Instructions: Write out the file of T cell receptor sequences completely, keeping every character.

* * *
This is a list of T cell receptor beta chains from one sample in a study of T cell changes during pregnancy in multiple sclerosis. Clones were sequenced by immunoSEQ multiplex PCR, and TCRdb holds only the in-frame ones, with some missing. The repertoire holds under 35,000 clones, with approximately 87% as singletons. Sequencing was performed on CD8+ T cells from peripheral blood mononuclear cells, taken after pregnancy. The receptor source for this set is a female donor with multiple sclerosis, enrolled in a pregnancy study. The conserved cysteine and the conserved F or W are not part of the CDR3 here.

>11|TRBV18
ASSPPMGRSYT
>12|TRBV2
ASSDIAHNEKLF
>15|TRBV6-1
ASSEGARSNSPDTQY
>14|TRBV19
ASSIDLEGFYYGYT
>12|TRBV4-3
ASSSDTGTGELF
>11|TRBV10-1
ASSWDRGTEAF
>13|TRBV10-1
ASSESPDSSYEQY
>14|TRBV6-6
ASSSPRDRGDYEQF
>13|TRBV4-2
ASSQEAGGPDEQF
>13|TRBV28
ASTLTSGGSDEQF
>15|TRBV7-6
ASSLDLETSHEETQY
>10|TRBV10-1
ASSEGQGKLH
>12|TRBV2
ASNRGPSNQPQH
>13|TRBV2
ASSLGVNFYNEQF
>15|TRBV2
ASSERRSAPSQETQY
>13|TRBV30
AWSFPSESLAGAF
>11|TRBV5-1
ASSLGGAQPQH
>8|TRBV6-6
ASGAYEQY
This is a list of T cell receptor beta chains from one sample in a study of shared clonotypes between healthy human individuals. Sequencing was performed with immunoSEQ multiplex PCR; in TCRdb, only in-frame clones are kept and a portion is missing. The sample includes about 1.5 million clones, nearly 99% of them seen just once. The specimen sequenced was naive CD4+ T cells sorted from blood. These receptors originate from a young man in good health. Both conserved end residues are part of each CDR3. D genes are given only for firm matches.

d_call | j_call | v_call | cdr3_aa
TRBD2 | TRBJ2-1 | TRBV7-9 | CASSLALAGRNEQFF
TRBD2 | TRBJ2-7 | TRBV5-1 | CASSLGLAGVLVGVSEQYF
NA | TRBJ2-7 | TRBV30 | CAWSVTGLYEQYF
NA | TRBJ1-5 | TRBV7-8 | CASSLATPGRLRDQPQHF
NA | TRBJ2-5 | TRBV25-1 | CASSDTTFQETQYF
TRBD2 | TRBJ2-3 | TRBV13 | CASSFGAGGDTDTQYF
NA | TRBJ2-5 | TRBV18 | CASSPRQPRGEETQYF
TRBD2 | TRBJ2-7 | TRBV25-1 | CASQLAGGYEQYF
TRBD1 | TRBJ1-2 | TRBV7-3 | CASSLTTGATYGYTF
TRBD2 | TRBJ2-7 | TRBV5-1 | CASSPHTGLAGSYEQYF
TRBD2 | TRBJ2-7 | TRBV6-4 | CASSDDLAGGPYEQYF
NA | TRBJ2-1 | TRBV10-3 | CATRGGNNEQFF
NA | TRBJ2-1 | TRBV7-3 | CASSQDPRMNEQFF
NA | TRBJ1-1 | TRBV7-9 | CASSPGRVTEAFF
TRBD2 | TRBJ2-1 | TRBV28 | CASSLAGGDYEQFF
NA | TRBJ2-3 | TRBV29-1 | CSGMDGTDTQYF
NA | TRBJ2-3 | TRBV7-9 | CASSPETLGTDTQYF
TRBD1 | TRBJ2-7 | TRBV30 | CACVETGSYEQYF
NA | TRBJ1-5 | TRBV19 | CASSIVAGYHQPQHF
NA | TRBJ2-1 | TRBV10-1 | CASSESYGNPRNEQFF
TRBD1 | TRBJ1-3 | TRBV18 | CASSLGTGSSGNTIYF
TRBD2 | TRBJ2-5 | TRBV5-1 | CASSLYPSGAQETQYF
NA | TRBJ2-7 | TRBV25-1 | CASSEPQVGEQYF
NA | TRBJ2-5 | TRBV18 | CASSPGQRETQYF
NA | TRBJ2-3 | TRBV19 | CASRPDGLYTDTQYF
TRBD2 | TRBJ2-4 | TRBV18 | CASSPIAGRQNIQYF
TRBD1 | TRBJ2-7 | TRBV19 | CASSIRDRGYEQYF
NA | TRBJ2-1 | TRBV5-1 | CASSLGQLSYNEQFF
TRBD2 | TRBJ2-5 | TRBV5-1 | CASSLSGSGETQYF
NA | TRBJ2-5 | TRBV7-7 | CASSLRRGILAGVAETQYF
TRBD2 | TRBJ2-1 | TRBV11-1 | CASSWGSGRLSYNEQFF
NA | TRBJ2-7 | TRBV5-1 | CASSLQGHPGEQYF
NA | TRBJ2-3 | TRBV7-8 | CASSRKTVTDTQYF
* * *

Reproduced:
This is a list of T cell receptor beta chains from one sample in a study of T cell changes during pregnancy in multiple sclerosis. Clones were sequenced by immunoSEQ multiplex PCR, and TCRdb holds only the in-frame ones, with some missing. The repertoire holds under 35,000 clones, with approximately 87% as singletons. Sequencing was performed on CD8+ T cells from peripheral blood mononuclear cells, taken after pregnancy. The receptor source for this set is a female donor with multiple sclerosis, enrolled in a pregnancy study. The conserved cysteine and the conserved F or W are not part of the CDR3 here.

>11|TRBV18
ASSPPMGRSYT
>12|TRBV2
ASSDIAHNEKLF
>15|TRBV6-1
ASSEGARSNSPDTQY
>14|TRBV19
ASSIDLEGFYYGYT
>12|TRBV4-3
ASSSDTGTGELF
>11|TRBV10-1
ASSWDRGTEAF
>13|TRBV10-1
ASSESPDSSYEQY
>14|TRBV6-6
ASSSPRDRGDYEQF
>13|TRBV4-2
ASSQEAGGPDEQF
>13|TRBV28
ASTLTSGGSDEQF
>15|TRBV7-6
ASSLDLETSHEETQY
>10|TRBV10-1
ASSEGQGKLH
>12|TRBV2
ASNRGPSNQPQH
>13|TRBV2
ASSLGVNFYNEQF
>15|TRBV2
ASSERRSAPSQETQY
>13|TRBV30
AWSFPSESLAGAF
>11|TRBV5-1
ASSLGGAQPQH
>8|TRBV6-6
ASGAYEQY
This is a list of T cell receptor beta chains from one sample in a study of shared clonotypes between healthy human individuals. Sequencing was performed with immunoSEQ multiplex PCR; in TCRdb, only in-frame clones are kept and a portion is missing. The sample includes about 1.5 million clones, nearly 99% of them seen just once. The specimen sequenced was naive CD4+ T cells sorted from blood. These receptors originate from a young man in good health. Both conserved end residues are part of each CDR3. D genes are given only for firm matches.

d_call | j_call | v_call | cdr3_aa
TRBD2 | TRBJ2-1 | TRBV7-9 | CASSLALAGRNEQFF
TRBD2 | TRBJ2-7 | TRBV5-1 | CASSLGLAGVLVGVSEQYF
NA | TRBJ2-7 | TRBV30 | CAWSVTGLYEQYF
NA | TRBJ1-5 | TRBV7-8 | CASSLATPGRLRDQPQHF
NA | TRBJ2-5 | TRBV25-1 | CASSDTTFQETQYF
TRBD2 | TRBJ2-3 | TRBV13 | CASSFGAGGDTDTQYF
NA | TRBJ2-5 | TRBV18 | CASSPRQPRGEETQYF
TRBD2 | TRBJ2-7 | TRBV25-1 | CASQLAGGYEQYF
TRBD1 | TRBJ1-2 | TRBV7-3 | CASSLTTGATYGYTF
TRBD2 | TRBJ2-7 | TRBV5-1 | CASSPHTGLAGSYEQYF
TRBD2 | TRBJ2-7 | TRBV6-4 | CASSDDLAGGPYEQYF
NA | TRBJ2-1 | TRBV10-3 | CATRGGNNEQFF
NA | TRBJ2-1 | TRBV7-3 | CASSQDPRMNEQFF
NA | TRBJ1-1 | TRBV7-9 | CASSPGRVTEAFF
TRBD2 | TRBJ2-1 | TRBV28 | CASSLAGGDYEQFF
NA | TRBJ2-3 | TRBV29-1 | CSGMDGTDTQYF
NA | TRBJ2-3 | TRBV7-9 | CASSPETLGTDTQYF
TRBD1 | TRBJ2-7 | TRBV30 | CACVETGSYEQYF
NA | TRBJ1-5 | TRBV19 | CASSIVAGYHQPQHF
NA | TRBJ2-1 | TRBV10-1 | CASSESYGNPRNEQFF
TRBD1 | TRBJ1-3 | TRBV18 | CASSLGTGSSGNTIYF
TRBD2 | TRBJ2-5 | TRBV5-1 | CASSLYPSGAQETQYF
NA | TRBJ2-7 | TRBV25-1 | CASSEPQVGEQYF
NA | TRBJ2-5 | TRBV18 | CASSPGQRETQYF
NA | TRBJ2-3 | TRBV19 | CASRPDGLYTDTQYF
TRBD2 | TRBJ2-4 | TRBV18 | CASSPIAGRQNIQYF
TRBD1 | TRBJ2-7 | TRBV19 | CASSIRDRGYEQYF
NA | TRBJ2-1 | TRBV5-1 | CASSLGQLSYNEQFF
TRBD2 | TRBJ2-5 | TRBV5-1 | CASSLSGSGETQYF
NA | TRBJ2-5 | TRBV7-7 | CASSLRRGILAGVAETQYF
TRBD2 | TRBJ2-1 | TRBV11-1 | CASSWGSGRLSYNEQFF
NA | TRBJ2-7 | TRBV5-1 | CASSLQGHPGEQYF
NA | TRBJ2-3 | TRBV7-8 | CASSRKTVTDTQYF